Information on the new parking rules at Aarhus University was issued late to some staff. We want to give all staff a better chance to register with our parking system, so no fines will be issued at AU Staff Parking sites for an initial period of 14 days.
It is important to remember to register your car at au.dk/parkering if you want to use AU Staff Parking in future.
Last week saw the start of recruitment for Aarhus University's new interdisciplinary case competition – the AU Challenge. Students from all faculties can enter. They will be put into interdisciplinary teams and participants from different fields – from medical and legal to linguistic and technological – will have to work together to solve a real-life case.
Students will be receiving preparatory training in skills such as case-based problem solving methods, presentation technique and business understanding and will solve a test case in the field of CSR and sustainability set by Arla. The panel includes Arla, Boston Consulting Group and Thomas Pallesen, Aarhus BSS dean, and the winning team will be named on 4 April. When training is complete, entrants will go on to participate in Aspire Case Camp, part of the Aarhus BSS-based Aarhus Case Competition Week.
If you think the competition might be relevant for your students, you can encourage them to find out more and sign up at au.dk/challenge. The deadline for entries is 20 February, and there is room for a maximum of 40 students.
The new concept is part of Aarhus University's business initiative, which aims to make it easier for students to enter the labour market. The AU Challenge will allow students to expand their networks, increase their insight into their own professional and academic strengths and the strengths of others, and develop skills that could make all the difference to their future careers.
According to a survey carried out by Danish newspaper Politiken, just over seven per cent of the country's researchers have encountered political pressure in connection with scientific advice to government agencies. According to the rector, this is completely unacceptable, and he now wishes to map the extent of the problem at Aarhus University. After that, the rector wishes to initiate discussion that may lead to specific initiatives on the best course of action for researchers in such situations and how to raise the alarm.
Aarhus University's first part-time Master’s degree programme for working professionals was launched just after the summer break, which gives students the opportunity to study on a part-time basis while also holding down jobs on the side.
The Master's degree in business economics and auditing (cand.merc.aud.), has been approved by the Ministry of Higher Education and Science for inclusion in the new pilot scheme. Thus applicants who hold a Bachelor's degree in business economics and auditing are eligible to apply for a four-year Master’s degree programme. The deadline for applications is 1 March.
All three applications submitted by Aarhus University have been approved. This means that the Master's degree programmes in law (cand.jur.) and nursing (cand.cur.) will be able to admit working professionals as students to four-year Master’s degree programmes, although not until 2019.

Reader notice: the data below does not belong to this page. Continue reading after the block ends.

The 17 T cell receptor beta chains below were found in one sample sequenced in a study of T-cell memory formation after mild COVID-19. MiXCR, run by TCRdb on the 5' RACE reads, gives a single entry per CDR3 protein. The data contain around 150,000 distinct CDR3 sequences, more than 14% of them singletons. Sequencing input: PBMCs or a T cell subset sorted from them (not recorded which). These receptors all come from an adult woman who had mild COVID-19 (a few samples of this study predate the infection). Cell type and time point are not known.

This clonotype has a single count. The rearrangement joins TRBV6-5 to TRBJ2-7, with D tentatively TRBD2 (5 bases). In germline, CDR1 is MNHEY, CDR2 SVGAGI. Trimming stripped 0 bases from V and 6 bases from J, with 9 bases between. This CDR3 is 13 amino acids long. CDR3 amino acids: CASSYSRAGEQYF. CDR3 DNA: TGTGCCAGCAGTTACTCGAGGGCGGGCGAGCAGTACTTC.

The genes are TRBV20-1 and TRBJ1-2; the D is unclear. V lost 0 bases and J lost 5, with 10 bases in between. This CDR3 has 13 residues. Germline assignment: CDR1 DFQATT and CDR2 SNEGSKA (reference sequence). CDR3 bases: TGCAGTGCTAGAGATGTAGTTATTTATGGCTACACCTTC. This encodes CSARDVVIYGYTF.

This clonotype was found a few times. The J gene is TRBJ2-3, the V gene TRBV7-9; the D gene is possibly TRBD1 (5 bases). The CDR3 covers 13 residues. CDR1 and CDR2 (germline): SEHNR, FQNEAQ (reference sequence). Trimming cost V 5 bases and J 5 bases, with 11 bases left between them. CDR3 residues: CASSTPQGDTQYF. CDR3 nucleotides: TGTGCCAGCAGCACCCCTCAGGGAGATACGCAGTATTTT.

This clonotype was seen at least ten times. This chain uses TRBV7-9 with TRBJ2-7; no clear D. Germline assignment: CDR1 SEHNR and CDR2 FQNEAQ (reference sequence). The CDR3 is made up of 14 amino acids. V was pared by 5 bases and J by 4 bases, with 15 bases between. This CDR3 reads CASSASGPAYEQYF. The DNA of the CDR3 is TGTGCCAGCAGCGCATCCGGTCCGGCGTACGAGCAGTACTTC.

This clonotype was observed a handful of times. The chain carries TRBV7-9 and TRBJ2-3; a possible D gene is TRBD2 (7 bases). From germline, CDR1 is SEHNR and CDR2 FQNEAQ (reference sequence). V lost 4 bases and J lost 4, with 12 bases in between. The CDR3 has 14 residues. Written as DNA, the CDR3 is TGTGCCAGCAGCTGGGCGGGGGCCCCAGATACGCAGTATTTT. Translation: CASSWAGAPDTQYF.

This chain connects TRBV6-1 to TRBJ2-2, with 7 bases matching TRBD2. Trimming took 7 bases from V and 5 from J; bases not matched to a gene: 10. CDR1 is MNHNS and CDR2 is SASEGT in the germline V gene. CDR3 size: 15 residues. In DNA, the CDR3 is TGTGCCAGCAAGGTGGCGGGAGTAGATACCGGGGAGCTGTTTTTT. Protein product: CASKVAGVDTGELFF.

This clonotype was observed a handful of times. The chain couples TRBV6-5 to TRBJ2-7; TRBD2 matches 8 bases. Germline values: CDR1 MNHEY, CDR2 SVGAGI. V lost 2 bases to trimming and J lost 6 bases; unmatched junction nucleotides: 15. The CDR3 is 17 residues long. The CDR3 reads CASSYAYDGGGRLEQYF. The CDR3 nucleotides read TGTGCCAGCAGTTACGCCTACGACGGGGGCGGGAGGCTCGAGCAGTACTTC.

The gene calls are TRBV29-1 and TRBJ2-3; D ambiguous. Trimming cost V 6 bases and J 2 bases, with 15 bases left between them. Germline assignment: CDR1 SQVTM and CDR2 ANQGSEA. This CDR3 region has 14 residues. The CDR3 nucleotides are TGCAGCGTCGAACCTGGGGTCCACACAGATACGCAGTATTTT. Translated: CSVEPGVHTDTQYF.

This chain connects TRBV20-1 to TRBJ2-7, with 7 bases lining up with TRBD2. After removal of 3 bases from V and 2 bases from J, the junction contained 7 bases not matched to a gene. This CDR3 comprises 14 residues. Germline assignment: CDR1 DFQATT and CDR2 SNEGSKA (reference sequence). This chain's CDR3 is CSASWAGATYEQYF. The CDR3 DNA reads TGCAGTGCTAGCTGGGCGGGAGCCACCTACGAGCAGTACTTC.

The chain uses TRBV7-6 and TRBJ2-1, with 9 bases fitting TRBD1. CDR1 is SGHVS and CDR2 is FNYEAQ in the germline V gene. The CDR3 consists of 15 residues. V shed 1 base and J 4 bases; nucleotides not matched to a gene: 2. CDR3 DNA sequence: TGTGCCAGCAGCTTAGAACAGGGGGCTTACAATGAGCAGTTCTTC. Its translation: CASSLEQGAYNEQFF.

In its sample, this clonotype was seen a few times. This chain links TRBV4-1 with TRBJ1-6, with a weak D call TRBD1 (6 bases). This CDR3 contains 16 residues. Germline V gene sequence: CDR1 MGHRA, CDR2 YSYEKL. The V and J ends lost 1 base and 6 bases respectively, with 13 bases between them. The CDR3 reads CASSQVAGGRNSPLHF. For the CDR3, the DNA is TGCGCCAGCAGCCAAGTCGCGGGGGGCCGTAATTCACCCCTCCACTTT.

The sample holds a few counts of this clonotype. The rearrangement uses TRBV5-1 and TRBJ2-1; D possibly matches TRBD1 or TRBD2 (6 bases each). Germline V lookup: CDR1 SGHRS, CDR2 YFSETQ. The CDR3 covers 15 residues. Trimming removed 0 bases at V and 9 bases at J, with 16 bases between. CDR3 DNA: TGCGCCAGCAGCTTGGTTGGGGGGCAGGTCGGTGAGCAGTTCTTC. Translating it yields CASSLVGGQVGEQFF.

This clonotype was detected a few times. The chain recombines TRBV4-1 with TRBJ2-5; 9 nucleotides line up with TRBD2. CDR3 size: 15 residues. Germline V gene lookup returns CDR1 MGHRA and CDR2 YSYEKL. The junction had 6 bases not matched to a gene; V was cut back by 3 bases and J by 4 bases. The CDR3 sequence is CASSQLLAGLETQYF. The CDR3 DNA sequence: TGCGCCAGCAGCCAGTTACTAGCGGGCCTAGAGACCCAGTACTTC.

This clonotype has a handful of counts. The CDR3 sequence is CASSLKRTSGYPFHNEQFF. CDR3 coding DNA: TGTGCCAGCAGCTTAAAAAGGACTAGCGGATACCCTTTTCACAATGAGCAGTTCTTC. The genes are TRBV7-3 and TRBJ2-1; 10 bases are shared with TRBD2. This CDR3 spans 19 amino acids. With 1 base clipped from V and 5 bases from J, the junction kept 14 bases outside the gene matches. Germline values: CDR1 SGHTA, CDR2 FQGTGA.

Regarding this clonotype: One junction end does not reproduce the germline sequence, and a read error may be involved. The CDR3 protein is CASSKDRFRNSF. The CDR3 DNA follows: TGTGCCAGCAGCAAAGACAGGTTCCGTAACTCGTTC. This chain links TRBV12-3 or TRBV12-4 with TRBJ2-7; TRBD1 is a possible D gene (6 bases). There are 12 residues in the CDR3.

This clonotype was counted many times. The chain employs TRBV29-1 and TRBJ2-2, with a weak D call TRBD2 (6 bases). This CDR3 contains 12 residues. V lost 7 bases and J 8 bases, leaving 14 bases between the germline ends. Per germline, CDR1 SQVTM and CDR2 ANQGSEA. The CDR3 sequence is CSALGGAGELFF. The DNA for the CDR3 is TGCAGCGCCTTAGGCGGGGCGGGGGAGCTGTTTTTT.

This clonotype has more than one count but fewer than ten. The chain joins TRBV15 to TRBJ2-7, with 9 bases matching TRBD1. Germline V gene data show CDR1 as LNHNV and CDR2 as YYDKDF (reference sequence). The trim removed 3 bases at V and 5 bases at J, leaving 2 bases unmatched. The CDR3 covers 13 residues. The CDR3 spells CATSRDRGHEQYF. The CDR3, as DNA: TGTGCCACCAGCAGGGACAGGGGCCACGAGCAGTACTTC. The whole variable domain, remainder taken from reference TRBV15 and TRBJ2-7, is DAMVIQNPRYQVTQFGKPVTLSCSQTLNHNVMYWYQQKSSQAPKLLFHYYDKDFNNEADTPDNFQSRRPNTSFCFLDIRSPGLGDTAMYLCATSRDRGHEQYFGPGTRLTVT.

On a national level, thirteen different degree programmes available as 23 separate offerings at educational institutions in Denmark have been approved by the Ministry of Higher Education and Science.
The academic content of the Master’s degree programmes for working professionals is the same as for the standard full-time Master's degree programmes. Students enrolled in Master’s degree programmes for working professionals are expected to be have at least 25 hours of relevant paid work each week and are ineligible for the Education Grant and Loan Scheme (SU).
Aarhus University in Herning was the venue when Prime Minister Lars Løkke Rasmussen, Minister of Economic and Business Affairs Brian Mikkelsen and Minister of Education Merete Riisager presented the government's ‘Strategy for digital growth in Denmark’ on Tuesday, 30 January.
On this occasion, the ministers were given a guided tour and an insight into some of the technologies BTECH Herning is working with. Rector Brian Bech Nielsen and head of department Anders Frederiksen gave them a warm welcome. View a brief report with photos on Facebook.
Jørgen Kjems, professor at the Department of Molecular Biology and Genetics and the Interdisciplinary Nanoscience Center, is the winner of the 2018 Novo Nordisk Prize for his pioneering interdisciplinary studies into how RNA plays a key part in cell regulation and offers major potential for the future treatment of diseases. The award is worth DKK 3 million and is presented by the Novo Nordisk Foundation in recognition of unique medical research or other research that may benefit medical science. AU professor Poul Nissen won this award last year.
Mai Mercado, Minister for Children and Social Affairs, launched the new 'Parenting debate' initiative on 31 January. This aims to promote respectful, knowledge-based debate on parenting and family life. Claus Holm, head of DPU, Aarhus University, has been appointed by the Minister for Children and Social Affairs to participate in a panel of experts and opinion formers that will be bringing expert knowledge to a popular debate on various topics relating to matters such as social media.
In a report posted on sciencereport.dk on 29 January, Lars Bo Nielsen, dean at Health, emphasises the importance of responsible research dissemination in an age when researchers do not enjoy the same authority and credibility as they used to.